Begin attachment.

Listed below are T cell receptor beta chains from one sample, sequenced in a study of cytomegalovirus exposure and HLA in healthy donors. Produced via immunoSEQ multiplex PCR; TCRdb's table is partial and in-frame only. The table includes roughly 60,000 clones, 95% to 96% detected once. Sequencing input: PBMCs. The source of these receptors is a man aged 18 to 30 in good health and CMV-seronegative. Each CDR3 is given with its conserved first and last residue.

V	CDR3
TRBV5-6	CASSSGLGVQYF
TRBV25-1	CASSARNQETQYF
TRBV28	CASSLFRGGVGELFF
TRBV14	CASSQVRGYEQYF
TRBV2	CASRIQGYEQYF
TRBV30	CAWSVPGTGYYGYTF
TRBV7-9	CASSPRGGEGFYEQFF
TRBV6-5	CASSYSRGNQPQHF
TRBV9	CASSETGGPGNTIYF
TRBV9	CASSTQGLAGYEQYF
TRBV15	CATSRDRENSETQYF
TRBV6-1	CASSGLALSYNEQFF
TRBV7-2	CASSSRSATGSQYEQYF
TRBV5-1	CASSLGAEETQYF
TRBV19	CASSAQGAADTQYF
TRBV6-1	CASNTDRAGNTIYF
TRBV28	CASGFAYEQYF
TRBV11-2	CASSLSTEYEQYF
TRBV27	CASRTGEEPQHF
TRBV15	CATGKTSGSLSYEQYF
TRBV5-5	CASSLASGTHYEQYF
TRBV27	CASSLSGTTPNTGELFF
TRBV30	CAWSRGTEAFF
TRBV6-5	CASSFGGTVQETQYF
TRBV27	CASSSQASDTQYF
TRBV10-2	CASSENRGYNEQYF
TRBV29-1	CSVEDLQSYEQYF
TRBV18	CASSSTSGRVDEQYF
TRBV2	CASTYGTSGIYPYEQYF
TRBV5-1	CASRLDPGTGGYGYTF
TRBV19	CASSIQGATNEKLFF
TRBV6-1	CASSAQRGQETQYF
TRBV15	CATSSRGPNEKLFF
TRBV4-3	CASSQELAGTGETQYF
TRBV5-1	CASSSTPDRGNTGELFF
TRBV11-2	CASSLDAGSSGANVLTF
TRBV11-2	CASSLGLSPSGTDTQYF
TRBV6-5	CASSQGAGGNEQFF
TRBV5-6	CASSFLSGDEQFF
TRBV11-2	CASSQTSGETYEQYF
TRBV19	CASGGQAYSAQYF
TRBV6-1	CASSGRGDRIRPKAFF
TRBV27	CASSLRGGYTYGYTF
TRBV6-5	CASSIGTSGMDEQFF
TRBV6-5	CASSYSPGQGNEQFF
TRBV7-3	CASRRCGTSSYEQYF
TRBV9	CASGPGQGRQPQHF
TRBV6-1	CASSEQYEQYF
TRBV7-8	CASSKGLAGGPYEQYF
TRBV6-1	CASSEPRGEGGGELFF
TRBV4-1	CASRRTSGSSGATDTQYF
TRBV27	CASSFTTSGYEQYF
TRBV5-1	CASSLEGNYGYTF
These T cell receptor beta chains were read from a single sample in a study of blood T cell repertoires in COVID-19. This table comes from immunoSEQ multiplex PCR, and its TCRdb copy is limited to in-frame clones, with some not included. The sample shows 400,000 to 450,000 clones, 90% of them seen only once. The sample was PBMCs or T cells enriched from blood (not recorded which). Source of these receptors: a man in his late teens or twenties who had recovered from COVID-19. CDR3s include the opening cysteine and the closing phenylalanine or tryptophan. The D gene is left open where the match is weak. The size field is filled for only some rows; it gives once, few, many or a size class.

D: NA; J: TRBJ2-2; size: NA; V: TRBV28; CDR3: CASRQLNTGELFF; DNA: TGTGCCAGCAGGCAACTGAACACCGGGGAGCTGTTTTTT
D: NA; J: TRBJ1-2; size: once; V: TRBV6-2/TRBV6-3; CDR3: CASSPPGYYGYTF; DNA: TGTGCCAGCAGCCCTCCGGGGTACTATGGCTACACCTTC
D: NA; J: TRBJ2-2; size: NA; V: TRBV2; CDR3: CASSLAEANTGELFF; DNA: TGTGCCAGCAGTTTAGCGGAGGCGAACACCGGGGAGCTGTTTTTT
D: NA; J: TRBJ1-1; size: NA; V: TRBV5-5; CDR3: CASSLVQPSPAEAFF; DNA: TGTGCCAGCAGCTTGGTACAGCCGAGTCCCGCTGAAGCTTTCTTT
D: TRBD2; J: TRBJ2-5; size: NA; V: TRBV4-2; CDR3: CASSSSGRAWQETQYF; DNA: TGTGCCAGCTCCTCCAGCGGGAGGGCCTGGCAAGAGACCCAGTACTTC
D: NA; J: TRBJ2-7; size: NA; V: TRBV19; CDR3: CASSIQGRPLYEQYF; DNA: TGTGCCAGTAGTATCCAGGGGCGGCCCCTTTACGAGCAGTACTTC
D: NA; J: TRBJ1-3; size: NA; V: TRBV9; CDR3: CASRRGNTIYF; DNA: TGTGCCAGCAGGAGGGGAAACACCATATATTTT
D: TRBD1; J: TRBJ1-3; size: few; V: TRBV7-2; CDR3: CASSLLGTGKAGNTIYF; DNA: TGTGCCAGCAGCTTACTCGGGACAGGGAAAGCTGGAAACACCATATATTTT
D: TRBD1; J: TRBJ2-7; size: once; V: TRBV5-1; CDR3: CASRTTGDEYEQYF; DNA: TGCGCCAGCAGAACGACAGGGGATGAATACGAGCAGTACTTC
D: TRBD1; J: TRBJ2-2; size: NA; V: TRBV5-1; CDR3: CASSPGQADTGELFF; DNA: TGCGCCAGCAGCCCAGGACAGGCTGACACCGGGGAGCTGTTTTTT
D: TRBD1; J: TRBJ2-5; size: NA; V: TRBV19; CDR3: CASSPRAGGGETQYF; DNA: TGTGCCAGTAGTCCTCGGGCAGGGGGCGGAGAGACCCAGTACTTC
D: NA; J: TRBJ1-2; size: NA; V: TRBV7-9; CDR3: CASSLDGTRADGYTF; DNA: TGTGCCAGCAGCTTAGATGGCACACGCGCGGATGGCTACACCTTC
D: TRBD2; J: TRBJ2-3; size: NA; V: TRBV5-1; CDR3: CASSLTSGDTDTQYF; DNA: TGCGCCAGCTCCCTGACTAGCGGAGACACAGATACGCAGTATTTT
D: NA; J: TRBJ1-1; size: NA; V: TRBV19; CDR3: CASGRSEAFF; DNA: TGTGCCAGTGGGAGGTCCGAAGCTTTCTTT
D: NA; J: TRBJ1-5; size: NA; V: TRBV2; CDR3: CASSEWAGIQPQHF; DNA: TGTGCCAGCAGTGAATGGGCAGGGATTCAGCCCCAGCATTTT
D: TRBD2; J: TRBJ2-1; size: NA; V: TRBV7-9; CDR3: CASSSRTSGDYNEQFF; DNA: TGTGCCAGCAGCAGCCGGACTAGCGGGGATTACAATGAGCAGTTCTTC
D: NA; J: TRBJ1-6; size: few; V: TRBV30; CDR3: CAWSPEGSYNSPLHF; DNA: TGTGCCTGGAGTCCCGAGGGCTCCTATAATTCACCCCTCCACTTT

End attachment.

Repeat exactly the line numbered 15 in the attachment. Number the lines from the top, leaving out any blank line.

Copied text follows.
TRBV7-2	CASSSRSATGSQYEQYF